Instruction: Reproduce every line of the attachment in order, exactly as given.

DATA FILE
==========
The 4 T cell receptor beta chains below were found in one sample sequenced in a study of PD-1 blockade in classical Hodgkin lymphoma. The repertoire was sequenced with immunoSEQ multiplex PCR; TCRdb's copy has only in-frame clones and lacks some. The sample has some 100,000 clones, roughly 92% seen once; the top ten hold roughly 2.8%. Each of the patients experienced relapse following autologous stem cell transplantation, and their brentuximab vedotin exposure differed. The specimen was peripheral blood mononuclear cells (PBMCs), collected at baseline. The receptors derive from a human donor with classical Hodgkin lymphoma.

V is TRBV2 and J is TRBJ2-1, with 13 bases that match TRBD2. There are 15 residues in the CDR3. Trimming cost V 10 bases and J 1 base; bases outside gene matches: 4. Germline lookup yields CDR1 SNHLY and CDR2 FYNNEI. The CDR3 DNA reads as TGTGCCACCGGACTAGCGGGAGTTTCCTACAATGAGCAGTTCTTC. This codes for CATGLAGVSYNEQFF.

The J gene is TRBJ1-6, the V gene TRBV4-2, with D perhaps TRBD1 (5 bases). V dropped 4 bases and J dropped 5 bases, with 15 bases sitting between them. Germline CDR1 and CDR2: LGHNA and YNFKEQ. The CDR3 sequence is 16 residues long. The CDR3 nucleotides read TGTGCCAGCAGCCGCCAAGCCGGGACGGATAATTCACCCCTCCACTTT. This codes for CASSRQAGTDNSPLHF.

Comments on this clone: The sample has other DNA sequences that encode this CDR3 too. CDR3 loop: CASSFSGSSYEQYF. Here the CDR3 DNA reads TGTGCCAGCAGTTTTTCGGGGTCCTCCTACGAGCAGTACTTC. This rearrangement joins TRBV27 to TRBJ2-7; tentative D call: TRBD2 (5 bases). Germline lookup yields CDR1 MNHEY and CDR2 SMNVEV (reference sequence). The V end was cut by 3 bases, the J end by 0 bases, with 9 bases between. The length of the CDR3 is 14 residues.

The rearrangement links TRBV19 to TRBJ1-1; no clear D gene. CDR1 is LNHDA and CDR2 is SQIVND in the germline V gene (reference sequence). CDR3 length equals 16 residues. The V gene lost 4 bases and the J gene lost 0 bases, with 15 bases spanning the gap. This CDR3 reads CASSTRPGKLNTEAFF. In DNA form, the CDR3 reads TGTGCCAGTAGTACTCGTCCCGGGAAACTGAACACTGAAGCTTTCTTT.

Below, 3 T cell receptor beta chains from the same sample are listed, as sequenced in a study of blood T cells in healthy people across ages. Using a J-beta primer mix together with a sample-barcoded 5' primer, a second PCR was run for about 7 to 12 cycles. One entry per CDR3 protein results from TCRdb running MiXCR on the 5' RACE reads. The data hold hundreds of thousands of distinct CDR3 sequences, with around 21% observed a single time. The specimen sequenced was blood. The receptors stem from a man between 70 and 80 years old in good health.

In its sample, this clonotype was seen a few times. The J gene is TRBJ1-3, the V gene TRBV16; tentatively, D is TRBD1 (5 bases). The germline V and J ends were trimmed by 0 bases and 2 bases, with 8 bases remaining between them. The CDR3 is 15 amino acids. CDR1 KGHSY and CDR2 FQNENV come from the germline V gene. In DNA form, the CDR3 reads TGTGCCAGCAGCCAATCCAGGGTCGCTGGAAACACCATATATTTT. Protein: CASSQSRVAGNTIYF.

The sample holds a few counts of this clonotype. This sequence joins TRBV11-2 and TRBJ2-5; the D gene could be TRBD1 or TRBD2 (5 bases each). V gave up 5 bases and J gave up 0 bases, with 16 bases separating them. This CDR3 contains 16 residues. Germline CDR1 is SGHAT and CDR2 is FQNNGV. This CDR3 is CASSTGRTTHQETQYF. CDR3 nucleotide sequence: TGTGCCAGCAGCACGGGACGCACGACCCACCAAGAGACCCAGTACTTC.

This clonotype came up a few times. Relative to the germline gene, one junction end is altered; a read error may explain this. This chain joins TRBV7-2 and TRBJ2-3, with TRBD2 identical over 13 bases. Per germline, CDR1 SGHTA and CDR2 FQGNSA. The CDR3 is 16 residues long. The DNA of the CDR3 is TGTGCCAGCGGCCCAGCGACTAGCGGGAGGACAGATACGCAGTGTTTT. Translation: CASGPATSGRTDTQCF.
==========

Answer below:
The 4 T cell receptor beta chains below were found in one sample sequenced in a study of PD-1 blockade in classical Hodgkin lymphoma. The repertoire was sequenced with immunoSEQ multiplex PCR; TCRdb's copy has only in-frame clones and lacks some. The sample has some 100,000 clones, roughly 92% seen once; the top ten hold roughly 2.8%. Each of the patients experienced relapse following autologous stem cell transplantation, and their brentuximab vedotin exposure differed. The specimen was peripheral blood mononuclear cells (PBMCs), collected at baseline. The receptors derive from a human donor with classical Hodgkin lymphoma.

V is TRBV2 and J is TRBJ2-1, with 13 bases that match TRBD2. There are 15 residues in the CDR3. Trimming cost V 10 bases and J 1 base; bases outside gene matches: 4. Germline lookup yields CDR1 SNHLY and CDR2 FYNNEI. The CDR3 DNA reads as TGTGCCACCGGACTAGCGGGAGTTTCCTACAATGAGCAGTTCTTC. This codes for CATGLAGVSYNEQFF.

The J gene is TRBJ1-6, the V gene TRBV4-2, with D perhaps TRBD1 (5 bases). V dropped 4 bases and J dropped 5 bases, with 15 bases sitting between them. Germline CDR1 and CDR2: LGHNA and YNFKEQ. The CDR3 sequence is 16 residues long. The CDR3 nucleotides read TGTGCCAGCAGCCGCCAAGCCGGGACGGATAATTCACCCCTCCACTTT. This codes for CASSRQAGTDNSPLHF.

Comments on this clone: The sample has other DNA sequences that encode this CDR3 too. CDR3 loop: CASSFSGSSYEQYF. Here the CDR3 DNA reads TGTGCCAGCAGTTTTTCGGGGTCCTCCTACGAGCAGTACTTC. This rearrangement joins TRBV27 to TRBJ2-7; tentative D call: TRBD2 (5 bases). Germline lookup yields CDR1 MNHEY and CDR2 SMNVEV (reference sequence). The V end was cut by 3 bases, the J end by 0 bases, with 9 bases between. The length of the CDR3 is 14 residues.

The rearrangement links TRBV19 to TRBJ1-1; no clear D gene. CDR1 is LNHDA and CDR2 is SQIVND in the germline V gene (reference sequence). CDR3 length equals 16 residues. The V gene lost 4 bases and the J gene lost 0 bases, with 15 bases spanning the gap. This CDR3 reads CASSTRPGKLNTEAFF. In DNA form, the CDR3 reads TGTGCCAGTAGTACTCGTCCCGGGAAACTGAACACTGAAGCTTTCTTT.

Below, 3 T cell receptor beta chains from the same sample are listed, as sequenced in a study of blood T cells in healthy people across ages. Using a J-beta primer mix together with a sample-barcoded 5' primer, a second PCR was run for about 7 to 12 cycles. One entry per CDR3 protein results from TCRdb running MiXCR on the 5' RACE reads. The data hold hundreds of thousands of distinct CDR3 sequences, with around 21% observed a single time. The specimen sequenced was blood. The receptors stem from a man between 70 and 80 years old in good health.

In its sample, this clonotype was seen a few times. The J gene is TRBJ1-3, the V gene TRBV16; tentatively, D is TRBD1 (5 bases). The germline V and J ends were trimmed by 0 bases and 2 bases, with 8 bases remaining between them. The CDR3 is 15 amino acids. CDR1 KGHSY and CDR2 FQNENV come from the germline V gene. In DNA form, the CDR3 reads TGTGCCAGCAGCCAATCCAGGGTCGCTGGAAACACCATATATTTT. Protein: CASSQSRVAGNTIYF.

The sample holds a few counts of this clonotype. This sequence joins TRBV11-2 and TRBJ2-5; the D gene could be TRBD1 or TRBD2 (5 bases each). V gave up 5 bases and J gave up 0 bases, with 16 bases separating them. This CDR3 contains 16 residues. Germline CDR1 is SGHAT and CDR2 is FQNNGV. This CDR3 is CASSTGRTTHQETQYF. CDR3 nucleotide sequence: TGTGCCAGCAGCACGGGACGCACGACCCACCAAGAGACCCAGTACTTC.

This clonotype came up a few times. Relative to the germline gene, one junction end is altered; a read error may explain this. This chain joins TRBV7-2 and TRBJ2-3, with TRBD2 identical over 13 bases. Per germline, CDR1 SGHTA and CDR2 FQGNSA. The CDR3 is 16 residues long. The DNA of the CDR3 is TGTGCCAGCGGCCCAGCGACTAGCGGGAGGACAGATACGCAGTGTTTT. Translation: CASGPATSGRTDTQCF.